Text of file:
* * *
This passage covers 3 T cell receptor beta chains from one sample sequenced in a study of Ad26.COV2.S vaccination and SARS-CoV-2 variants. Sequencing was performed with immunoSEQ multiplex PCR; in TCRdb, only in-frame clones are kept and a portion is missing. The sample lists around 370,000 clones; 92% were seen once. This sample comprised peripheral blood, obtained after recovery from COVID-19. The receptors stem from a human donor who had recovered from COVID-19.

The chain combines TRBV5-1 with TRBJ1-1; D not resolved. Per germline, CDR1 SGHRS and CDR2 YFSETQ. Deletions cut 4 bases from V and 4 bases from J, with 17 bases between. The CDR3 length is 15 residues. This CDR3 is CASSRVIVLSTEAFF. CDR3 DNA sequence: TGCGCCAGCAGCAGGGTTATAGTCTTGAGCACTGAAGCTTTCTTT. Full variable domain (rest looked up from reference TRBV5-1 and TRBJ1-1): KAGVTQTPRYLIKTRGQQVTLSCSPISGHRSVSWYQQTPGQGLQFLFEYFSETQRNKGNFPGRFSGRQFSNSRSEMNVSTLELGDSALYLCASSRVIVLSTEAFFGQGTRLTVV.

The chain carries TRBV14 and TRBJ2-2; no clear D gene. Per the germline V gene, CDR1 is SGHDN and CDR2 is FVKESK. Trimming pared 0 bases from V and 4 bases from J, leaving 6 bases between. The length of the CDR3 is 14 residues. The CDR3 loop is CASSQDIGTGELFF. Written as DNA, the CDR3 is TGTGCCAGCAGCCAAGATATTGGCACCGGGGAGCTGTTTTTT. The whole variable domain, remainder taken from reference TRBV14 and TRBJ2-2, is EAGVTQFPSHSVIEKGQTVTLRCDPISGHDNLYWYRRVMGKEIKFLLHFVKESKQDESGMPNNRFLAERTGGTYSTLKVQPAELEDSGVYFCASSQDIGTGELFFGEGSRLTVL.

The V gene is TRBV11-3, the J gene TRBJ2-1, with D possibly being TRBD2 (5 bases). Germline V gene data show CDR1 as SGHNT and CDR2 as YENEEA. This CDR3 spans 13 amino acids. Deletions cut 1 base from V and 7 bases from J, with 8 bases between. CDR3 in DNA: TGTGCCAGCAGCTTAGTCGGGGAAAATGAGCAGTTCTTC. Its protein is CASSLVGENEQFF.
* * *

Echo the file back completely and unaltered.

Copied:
This passage covers 3 T cell receptor beta chains from one sample sequenced in a study of Ad26.COV2.S vaccination and SARS-CoV-2 variants. Sequencing was performed with immunoSEQ multiplex PCR; in TCRdb, only in-frame clones are kept and a portion is missing. The sample lists around 370,000 clones; 92% were seen once. This sample comprised peripheral blood, obtained after recovery from COVID-19. The receptors stem from a human donor who had recovered from COVID-19.

The chain combines TRBV5-1 with TRBJ1-1; D not resolved. Per germline, CDR1 SGHRS and CDR2 YFSETQ. Deletions cut 4 bases from V and 4 bases from J, with 17 bases between. The CDR3 length is 15 residues. This CDR3 is CASSRVIVLSTEAFF. CDR3 DNA sequence: TGCGCCAGCAGCAGGGTTATAGTCTTGAGCACTGAAGCTTTCTTT. Full variable domain (rest looked up from reference TRBV5-1 and TRBJ1-1): KAGVTQTPRYLIKTRGQQVTLSCSPISGHRSVSWYQQTPGQGLQFLFEYFSETQRNKGNFPGRFSGRQFSNSRSEMNVSTLELGDSALYLCASSRVIVLSTEAFFGQGTRLTVV.

The chain carries TRBV14 and TRBJ2-2; no clear D gene. Per the germline V gene, CDR1 is SGHDN and CDR2 is FVKESK. Trimming pared 0 bases from V and 4 bases from J, leaving 6 bases between. The length of the CDR3 is 14 residues. The CDR3 loop is CASSQDIGTGELFF. Written as DNA, the CDR3 is TGTGCCAGCAGCCAAGATATTGGCACCGGGGAGCTGTTTTTT. The whole variable domain, remainder taken from reference TRBV14 and TRBJ2-2, is EAGVTQFPSHSVIEKGQTVTLRCDPISGHDNLYWYRRVMGKEIKFLLHFVKESKQDESGMPNNRFLAERTGGTYSTLKVQPAELEDSGVYFCASSQDIGTGELFFGEGSRLTVL.

The V gene is TRBV11-3, the J gene TRBJ2-1, with D possibly being TRBD2 (5 bases). Germline V gene data show CDR1 as SGHNT and CDR2 as YENEEA. This CDR3 spans 13 amino acids. Deletions cut 1 base from V and 7 bases from J, with 8 bases between. CDR3 in DNA: TGTGCCAGCAGCTTAGTCGGGGAAAATGAGCAGTTCTTC. Its protein is CASSLVGENEQFF.